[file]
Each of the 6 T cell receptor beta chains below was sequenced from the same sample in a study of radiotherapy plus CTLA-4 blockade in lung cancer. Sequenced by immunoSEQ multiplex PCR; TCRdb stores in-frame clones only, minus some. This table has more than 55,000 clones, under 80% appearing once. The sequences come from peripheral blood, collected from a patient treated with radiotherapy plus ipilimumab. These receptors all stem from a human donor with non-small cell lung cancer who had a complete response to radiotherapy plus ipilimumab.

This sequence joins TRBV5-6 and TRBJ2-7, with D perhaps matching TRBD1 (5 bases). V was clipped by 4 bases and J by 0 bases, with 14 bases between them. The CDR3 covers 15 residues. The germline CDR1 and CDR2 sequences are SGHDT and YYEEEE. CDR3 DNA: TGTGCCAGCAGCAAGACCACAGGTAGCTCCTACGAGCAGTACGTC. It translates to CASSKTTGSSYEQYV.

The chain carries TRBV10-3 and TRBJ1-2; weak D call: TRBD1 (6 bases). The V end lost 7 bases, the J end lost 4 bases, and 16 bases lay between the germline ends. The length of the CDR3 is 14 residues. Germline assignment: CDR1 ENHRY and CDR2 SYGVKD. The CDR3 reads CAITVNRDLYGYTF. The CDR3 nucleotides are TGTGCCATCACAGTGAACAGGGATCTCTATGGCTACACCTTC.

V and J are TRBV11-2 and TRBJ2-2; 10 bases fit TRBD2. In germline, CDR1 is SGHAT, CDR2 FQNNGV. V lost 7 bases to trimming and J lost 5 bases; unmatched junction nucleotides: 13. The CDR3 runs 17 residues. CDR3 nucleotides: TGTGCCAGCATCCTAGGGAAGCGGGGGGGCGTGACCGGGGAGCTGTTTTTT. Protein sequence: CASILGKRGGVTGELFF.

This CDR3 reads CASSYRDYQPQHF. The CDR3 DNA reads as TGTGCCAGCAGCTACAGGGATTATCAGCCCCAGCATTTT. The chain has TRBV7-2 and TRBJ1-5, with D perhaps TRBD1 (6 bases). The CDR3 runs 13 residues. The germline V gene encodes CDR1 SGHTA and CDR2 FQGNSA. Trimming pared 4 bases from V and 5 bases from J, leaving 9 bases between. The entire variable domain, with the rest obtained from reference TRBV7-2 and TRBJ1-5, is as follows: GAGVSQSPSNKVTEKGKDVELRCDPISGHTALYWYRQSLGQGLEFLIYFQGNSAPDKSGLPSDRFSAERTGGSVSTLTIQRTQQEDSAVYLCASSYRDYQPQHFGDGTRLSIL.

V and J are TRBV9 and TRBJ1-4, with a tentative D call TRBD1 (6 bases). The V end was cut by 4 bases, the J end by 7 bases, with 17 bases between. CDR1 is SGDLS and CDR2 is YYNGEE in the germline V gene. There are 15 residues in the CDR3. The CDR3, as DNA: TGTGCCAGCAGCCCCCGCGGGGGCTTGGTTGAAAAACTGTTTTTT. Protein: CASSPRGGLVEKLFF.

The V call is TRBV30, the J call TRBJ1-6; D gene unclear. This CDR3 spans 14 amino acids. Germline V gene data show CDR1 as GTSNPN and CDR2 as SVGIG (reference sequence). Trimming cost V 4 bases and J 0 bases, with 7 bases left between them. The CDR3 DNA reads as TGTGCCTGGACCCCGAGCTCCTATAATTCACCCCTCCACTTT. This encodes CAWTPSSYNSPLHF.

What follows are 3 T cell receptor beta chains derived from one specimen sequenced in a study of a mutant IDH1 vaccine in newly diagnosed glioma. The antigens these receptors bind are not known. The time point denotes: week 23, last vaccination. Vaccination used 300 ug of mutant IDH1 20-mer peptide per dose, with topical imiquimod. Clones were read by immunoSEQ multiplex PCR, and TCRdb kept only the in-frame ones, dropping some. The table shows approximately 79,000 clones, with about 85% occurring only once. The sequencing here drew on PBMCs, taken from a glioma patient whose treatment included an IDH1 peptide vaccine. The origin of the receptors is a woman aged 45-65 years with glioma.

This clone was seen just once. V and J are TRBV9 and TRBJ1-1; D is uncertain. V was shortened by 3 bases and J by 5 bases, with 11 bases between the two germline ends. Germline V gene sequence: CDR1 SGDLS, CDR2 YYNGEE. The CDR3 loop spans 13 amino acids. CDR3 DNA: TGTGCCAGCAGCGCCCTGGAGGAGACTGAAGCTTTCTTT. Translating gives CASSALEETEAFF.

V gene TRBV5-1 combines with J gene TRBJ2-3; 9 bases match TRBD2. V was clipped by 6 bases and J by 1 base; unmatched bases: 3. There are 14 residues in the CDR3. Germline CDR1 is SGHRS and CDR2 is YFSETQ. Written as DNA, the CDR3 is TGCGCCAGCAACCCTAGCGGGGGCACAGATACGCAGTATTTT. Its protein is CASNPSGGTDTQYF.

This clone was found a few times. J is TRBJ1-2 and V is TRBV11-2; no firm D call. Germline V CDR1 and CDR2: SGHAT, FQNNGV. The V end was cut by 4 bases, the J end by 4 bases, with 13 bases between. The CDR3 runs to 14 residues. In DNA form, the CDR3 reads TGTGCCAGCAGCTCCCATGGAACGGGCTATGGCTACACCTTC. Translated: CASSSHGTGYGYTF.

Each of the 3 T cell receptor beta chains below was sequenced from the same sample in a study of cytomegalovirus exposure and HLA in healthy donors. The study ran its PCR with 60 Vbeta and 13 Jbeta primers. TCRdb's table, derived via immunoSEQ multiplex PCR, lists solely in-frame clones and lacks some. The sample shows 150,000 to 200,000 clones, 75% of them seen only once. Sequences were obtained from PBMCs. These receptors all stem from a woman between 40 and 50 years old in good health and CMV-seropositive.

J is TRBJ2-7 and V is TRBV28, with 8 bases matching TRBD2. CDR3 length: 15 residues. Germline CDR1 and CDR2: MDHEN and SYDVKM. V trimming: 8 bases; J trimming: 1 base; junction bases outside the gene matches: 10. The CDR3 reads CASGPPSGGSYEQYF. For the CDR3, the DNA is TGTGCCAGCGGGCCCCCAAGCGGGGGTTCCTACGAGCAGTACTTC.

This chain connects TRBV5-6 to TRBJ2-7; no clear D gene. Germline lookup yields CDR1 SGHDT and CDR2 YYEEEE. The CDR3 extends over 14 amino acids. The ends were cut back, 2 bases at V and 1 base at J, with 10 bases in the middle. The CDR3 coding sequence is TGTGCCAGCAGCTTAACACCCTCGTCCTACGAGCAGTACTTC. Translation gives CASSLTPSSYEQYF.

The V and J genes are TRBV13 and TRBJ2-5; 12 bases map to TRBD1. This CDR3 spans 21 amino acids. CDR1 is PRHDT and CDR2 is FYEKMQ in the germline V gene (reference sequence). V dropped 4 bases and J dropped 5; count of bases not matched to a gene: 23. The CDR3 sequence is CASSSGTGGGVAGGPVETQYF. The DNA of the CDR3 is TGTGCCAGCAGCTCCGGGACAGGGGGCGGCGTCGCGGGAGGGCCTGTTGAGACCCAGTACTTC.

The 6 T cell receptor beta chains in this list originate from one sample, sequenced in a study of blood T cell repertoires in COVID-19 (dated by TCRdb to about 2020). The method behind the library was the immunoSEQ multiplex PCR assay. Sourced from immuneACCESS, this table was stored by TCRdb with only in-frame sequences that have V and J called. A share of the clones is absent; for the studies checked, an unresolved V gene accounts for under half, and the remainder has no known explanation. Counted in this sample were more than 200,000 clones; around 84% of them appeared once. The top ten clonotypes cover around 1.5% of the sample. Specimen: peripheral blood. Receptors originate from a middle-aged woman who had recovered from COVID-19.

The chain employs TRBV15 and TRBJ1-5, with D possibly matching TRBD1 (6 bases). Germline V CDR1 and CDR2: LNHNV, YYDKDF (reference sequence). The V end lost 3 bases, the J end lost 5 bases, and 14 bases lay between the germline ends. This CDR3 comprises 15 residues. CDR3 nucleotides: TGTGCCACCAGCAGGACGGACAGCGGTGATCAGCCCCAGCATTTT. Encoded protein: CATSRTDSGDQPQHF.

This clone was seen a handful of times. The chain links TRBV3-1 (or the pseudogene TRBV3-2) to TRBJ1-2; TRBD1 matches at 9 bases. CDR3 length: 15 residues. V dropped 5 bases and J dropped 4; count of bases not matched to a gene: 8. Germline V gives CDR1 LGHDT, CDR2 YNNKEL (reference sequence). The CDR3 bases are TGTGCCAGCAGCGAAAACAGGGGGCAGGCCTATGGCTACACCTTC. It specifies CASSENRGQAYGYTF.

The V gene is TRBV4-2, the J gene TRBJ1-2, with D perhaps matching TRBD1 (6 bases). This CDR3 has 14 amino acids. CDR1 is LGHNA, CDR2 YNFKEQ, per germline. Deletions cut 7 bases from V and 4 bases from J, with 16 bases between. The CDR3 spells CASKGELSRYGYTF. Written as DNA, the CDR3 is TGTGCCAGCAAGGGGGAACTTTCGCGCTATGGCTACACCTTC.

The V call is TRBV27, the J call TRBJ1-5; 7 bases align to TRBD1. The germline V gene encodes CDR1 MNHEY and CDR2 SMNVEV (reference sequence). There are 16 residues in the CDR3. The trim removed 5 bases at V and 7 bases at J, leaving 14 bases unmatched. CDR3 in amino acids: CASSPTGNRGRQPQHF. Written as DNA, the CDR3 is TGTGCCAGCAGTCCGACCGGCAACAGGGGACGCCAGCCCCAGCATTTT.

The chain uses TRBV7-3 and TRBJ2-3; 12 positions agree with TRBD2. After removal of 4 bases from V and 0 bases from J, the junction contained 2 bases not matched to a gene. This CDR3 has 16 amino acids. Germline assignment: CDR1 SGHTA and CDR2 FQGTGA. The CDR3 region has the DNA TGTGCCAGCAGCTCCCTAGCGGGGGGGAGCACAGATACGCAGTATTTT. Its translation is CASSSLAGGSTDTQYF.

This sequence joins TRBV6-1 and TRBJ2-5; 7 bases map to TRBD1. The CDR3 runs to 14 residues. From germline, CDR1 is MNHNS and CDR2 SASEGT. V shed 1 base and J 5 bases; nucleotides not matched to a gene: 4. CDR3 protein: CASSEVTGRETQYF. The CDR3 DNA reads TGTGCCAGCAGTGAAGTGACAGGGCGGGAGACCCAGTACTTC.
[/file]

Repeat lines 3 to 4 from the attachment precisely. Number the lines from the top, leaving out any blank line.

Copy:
The chain carries TRBV10-3 and TRBJ1-2; weak D call: TRBD1 (6 bases). The V end lost 7 bases, the J end lost 4 bases, and 16 bases lay between the germline ends. The length of the CDR3 is 14 residues. Germline assignment: CDR1 ENHRY and CDR2 SYGVKD. The CDR3 reads CAITVNRDLYGYTF. The CDR3 nucleotides are TGTGCCATCACAGTGAACAGGGATCTCTATGGCTACACCTTC.

V and J are TRBV11-2 and TRBJ2-2; 10 bases fit TRBD2. In germline, CDR1 is SGHAT, CDR2 FQNNGV. V lost 7 bases to trimming and J lost 5 bases; unmatched junction nucleotides: 13. The CDR3 runs 17 residues. CDR3 nucleotides: TGTGCCAGCATCCTAGGGAAGCGGGGGGGCGTGACCGGGGAGCTGTTTTTT. Protein sequence: CASILGKRGGVTGELFF.